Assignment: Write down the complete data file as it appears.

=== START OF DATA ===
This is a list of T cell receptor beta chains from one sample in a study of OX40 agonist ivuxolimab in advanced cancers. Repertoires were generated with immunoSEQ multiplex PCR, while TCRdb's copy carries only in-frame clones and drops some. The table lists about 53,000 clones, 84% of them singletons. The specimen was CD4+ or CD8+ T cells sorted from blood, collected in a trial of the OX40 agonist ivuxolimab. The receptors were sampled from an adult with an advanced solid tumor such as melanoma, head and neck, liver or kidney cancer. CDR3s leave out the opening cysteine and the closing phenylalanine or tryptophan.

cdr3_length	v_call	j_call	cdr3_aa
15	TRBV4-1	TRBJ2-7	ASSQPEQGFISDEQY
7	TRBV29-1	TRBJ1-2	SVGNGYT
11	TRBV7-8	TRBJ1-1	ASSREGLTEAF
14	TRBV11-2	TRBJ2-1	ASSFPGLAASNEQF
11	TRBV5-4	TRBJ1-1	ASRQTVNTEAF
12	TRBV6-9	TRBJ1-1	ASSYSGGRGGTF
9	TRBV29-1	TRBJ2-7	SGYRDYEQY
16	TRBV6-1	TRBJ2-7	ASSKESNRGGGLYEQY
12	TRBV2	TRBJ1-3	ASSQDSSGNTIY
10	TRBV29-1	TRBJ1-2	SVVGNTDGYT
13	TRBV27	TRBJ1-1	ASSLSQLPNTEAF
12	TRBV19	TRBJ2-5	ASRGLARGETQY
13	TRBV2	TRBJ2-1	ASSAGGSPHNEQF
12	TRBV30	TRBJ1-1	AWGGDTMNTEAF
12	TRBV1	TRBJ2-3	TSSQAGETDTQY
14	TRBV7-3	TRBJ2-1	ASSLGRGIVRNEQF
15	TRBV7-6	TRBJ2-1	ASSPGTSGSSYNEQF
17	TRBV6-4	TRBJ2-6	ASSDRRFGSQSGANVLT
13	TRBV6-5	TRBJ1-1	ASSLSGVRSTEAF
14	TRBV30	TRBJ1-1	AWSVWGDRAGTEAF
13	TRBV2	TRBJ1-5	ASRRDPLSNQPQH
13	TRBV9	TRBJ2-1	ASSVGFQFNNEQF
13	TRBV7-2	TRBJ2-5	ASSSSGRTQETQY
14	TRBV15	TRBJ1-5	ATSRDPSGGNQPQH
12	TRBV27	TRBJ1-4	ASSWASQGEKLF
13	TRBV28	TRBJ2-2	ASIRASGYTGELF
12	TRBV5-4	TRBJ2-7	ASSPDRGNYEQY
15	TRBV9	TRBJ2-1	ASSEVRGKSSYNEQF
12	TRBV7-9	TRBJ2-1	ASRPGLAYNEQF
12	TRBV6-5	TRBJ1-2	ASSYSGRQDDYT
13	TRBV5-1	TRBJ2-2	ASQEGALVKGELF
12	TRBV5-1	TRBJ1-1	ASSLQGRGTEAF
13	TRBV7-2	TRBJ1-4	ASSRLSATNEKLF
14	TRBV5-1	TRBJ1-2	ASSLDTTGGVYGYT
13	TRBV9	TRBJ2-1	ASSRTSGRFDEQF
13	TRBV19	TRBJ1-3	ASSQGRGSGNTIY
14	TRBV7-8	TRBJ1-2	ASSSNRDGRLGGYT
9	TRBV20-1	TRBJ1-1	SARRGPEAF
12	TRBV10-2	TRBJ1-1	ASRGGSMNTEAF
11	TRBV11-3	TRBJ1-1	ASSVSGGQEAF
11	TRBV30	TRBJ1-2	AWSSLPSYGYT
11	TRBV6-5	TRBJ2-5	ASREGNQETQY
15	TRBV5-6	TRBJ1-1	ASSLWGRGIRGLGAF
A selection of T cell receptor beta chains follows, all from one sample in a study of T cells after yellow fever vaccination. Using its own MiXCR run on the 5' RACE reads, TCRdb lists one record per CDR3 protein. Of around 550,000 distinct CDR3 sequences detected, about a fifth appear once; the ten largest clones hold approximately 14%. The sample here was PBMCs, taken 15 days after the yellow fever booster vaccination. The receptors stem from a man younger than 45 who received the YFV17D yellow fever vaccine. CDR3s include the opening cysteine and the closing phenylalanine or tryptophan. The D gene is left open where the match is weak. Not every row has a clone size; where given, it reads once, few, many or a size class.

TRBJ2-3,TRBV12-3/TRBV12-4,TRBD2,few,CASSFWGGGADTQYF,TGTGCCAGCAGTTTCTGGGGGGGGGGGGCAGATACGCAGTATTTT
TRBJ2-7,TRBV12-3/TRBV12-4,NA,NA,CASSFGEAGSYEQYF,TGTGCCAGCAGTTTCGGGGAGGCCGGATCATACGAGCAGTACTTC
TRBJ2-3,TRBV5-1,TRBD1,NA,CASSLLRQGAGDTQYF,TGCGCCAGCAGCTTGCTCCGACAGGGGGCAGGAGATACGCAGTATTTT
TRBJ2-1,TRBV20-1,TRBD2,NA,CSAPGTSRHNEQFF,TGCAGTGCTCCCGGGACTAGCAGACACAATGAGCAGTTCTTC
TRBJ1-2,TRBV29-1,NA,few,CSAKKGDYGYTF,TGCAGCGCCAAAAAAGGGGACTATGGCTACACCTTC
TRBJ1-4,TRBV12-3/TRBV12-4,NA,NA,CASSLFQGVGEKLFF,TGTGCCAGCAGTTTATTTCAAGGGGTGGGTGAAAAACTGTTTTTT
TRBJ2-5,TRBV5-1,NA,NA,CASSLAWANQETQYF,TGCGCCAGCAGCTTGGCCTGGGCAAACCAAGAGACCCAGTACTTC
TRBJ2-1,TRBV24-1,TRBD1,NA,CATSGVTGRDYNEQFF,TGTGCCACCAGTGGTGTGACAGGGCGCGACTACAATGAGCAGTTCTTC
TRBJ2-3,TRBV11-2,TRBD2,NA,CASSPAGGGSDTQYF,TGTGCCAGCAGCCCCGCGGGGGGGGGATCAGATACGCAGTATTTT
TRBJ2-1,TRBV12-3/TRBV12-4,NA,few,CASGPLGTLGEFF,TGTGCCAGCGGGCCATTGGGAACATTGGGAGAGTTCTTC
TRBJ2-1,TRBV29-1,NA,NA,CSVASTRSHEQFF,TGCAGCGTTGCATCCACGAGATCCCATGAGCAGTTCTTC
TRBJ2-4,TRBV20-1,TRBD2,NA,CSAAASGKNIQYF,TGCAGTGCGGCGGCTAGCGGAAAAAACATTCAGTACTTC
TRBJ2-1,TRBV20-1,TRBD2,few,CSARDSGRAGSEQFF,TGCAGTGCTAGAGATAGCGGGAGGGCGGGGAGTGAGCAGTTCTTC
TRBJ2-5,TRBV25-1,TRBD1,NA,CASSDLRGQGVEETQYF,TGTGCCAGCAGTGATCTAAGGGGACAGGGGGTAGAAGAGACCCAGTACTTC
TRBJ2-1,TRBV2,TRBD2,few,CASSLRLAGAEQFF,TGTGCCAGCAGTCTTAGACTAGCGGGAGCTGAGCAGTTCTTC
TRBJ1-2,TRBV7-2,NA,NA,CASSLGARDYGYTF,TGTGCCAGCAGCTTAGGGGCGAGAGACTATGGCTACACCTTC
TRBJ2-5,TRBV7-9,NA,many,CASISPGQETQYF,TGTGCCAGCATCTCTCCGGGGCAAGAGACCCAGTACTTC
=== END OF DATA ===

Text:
This is a list of T cell receptor beta chains from one sample in a study of OX40 agonist ivuxolimab in advanced cancers. Repertoires were generated with immunoSEQ multiplex PCR, while TCRdb's copy carries only in-frame clones and drops some. The table lists about 53,000 clones, 84% of them singletons. The specimen was CD4+ or CD8+ T cells sorted from blood, collected in a trial of the OX40 agonist ivuxolimab. The receptors were sampled from an adult with an advanced solid tumor such as melanoma, head and neck, liver or kidney cancer. CDR3s leave out the opening cysteine and the closing phenylalanine or tryptophan.

cdr3_length	v_call	j_call	cdr3_aa
15	TRBV4-1	TRBJ2-7	ASSQPEQGFISDEQY
7	TRBV29-1	TRBJ1-2	SVGNGYT
11	TRBV7-8	TRBJ1-1	ASSREGLTEAF
14	TRBV11-2	TRBJ2-1	ASSFPGLAASNEQF
11	TRBV5-4	TRBJ1-1	ASRQTVNTEAF
12	TRBV6-9	TRBJ1-1	ASSYSGGRGGTF
9	TRBV29-1	TRBJ2-7	SGYRDYEQY
16	TRBV6-1	TRBJ2-7	ASSKESNRGGGLYEQY
12	TRBV2	TRBJ1-3	ASSQDSSGNTIY
10	TRBV29-1	TRBJ1-2	SVVGNTDGYT
13	TRBV27	TRBJ1-1	ASSLSQLPNTEAF
12	TRBV19	TRBJ2-5	ASRGLARGETQY
13	TRBV2	TRBJ2-1	ASSAGGSPHNEQF
12	TRBV30	TRBJ1-1	AWGGDTMNTEAF
12	TRBV1	TRBJ2-3	TSSQAGETDTQY
14	TRBV7-3	TRBJ2-1	ASSLGRGIVRNEQF
15	TRBV7-6	TRBJ2-1	ASSPGTSGSSYNEQF
17	TRBV6-4	TRBJ2-6	ASSDRRFGSQSGANVLT
13	TRBV6-5	TRBJ1-1	ASSLSGVRSTEAF
14	TRBV30	TRBJ1-1	AWSVWGDRAGTEAF
13	TRBV2	TRBJ1-5	ASRRDPLSNQPQH
13	TRBV9	TRBJ2-1	ASSVGFQFNNEQF
13	TRBV7-2	TRBJ2-5	ASSSSGRTQETQY
14	TRBV15	TRBJ1-5	ATSRDPSGGNQPQH
12	TRBV27	TRBJ1-4	ASSWASQGEKLF
13	TRBV28	TRBJ2-2	ASIRASGYTGELF
12	TRBV5-4	TRBJ2-7	ASSPDRGNYEQY
15	TRBV9	TRBJ2-1	ASSEVRGKSSYNEQF
12	TRBV7-9	TRBJ2-1	ASRPGLAYNEQF
12	TRBV6-5	TRBJ1-2	ASSYSGRQDDYT
13	TRBV5-1	TRBJ2-2	ASQEGALVKGELF
12	TRBV5-1	TRBJ1-1	ASSLQGRGTEAF
13	TRBV7-2	TRBJ1-4	ASSRLSATNEKLF
14	TRBV5-1	TRBJ1-2	ASSLDTTGGVYGYT
13	TRBV9	TRBJ2-1	ASSRTSGRFDEQF
13	TRBV19	TRBJ1-3	ASSQGRGSGNTIY
14	TRBV7-8	TRBJ1-2	ASSSNRDGRLGGYT
9	TRBV20-1	TRBJ1-1	SARRGPEAF
12	TRBV10-2	TRBJ1-1	ASRGGSMNTEAF
11	TRBV11-3	TRBJ1-1	ASSVSGGQEAF
11	TRBV30	TRBJ1-2	AWSSLPSYGYT
11	TRBV6-5	TRBJ2-5	ASREGNQETQY
15	TRBV5-6	TRBJ1-1	ASSLWGRGIRGLGAF
A selection of T cell receptor beta chains follows, all from one sample in a study of T cells after yellow fever vaccination. Using its own MiXCR run on the 5' RACE reads, TCRdb lists one record per CDR3 protein. Of around 550,000 distinct CDR3 sequences detected, about a fifth appear once; the ten largest clones hold approximately 14%. The sample here was PBMCs, taken 15 days after the yellow fever booster vaccination. The receptors stem from a man younger than 45 who received the YFV17D yellow fever vaccine. CDR3s include the opening cysteine and the closing phenylalanine or tryptophan. The D gene is left open where the match is weak. Not every row has a clone size; where given, it reads once, few, many or a size class.

TRBJ2-3,TRBV12-3/TRBV12-4,TRBD2,few,CASSFWGGGADTQYF,TGTGCCAGCAGTTTCTGGGGGGGGGGGGCAGATACGCAGTATTTT
TRBJ2-7,TRBV12-3/TRBV12-4,NA,NA,CASSFGEAGSYEQYF,TGTGCCAGCAGTTTCGGGGAGGCCGGATCATACGAGCAGTACTTC
TRBJ2-3,TRBV5-1,TRBD1,NA,CASSLLRQGAGDTQYF,TGCGCCAGCAGCTTGCTCCGACAGGGGGCAGGAGATACGCAGTATTTT
TRBJ2-1,TRBV20-1,TRBD2,NA,CSAPGTSRHNEQFF,TGCAGTGCTCCCGGGACTAGCAGACACAATGAGCAGTTCTTC
TRBJ1-2,TRBV29-1,NA,few,CSAKKGDYGYTF,TGCAGCGCCAAAAAAGGGGACTATGGCTACACCTTC
TRBJ1-4,TRBV12-3/TRBV12-4,NA,NA,CASSLFQGVGEKLFF,TGTGCCAGCAGTTTATTTCAAGGGGTGGGTGAAAAACTGTTTTTT
TRBJ2-5,TRBV5-1,NA,NA,CASSLAWANQETQYF,TGCGCCAGCAGCTTGGCCTGGGCAAACCAAGAGACCCAGTACTTC
TRBJ2-1,TRBV24-1,TRBD1,NA,CATSGVTGRDYNEQFF,TGTGCCACCAGTGGTGTGACAGGGCGCGACTACAATGAGCAGTTCTTC
TRBJ2-3,TRBV11-2,TRBD2,NA,CASSPAGGGSDTQYF,TGTGCCAGCAGCCCCGCGGGGGGGGGATCAGATACGCAGTATTTT
TRBJ2-1,TRBV12-3/TRBV12-4,NA,few,CASGPLGTLGEFF,TGTGCCAGCGGGCCATTGGGAACATTGGGAGAGTTCTTC
TRBJ2-1,TRBV29-1,NA,NA,CSVASTRSHEQFF,TGCAGCGTTGCATCCACGAGATCCCATGAGCAGTTCTTC
TRBJ2-4,TRBV20-1,TRBD2,NA,CSAAASGKNIQYF,TGCAGTGCGGCGGCTAGCGGAAAAAACATTCAGTACTTC
TRBJ2-1,TRBV20-1,TRBD2,few,CSARDSGRAGSEQFF,TGCAGTGCTAGAGATAGCGGGAGGGCGGGGAGTGAGCAGTTCTTC
TRBJ2-5,TRBV25-1,TRBD1,NA,CASSDLRGQGVEETQYF,TGTGCCAGCAGTGATCTAAGGGGACAGGGGGTAGAAGAGACCCAGTACTTC
TRBJ2-1,TRBV2,TRBD2,few,CASSLRLAGAEQFF,TGTGCCAGCAGTCTTAGACTAGCGGGAGCTGAGCAGTTCTTC
TRBJ1-2,TRBV7-2,NA,NA,CASSLGARDYGYTF,TGTGCCAGCAGCTTAGGGGCGAGAGACTATGGCTACACCTTC
TRBJ2-5,TRBV7-9,NA,many,CASISPGQETQYF,TGTGCCAGCATCTCTCCGGGGCAAGAGACCCAGTACTTC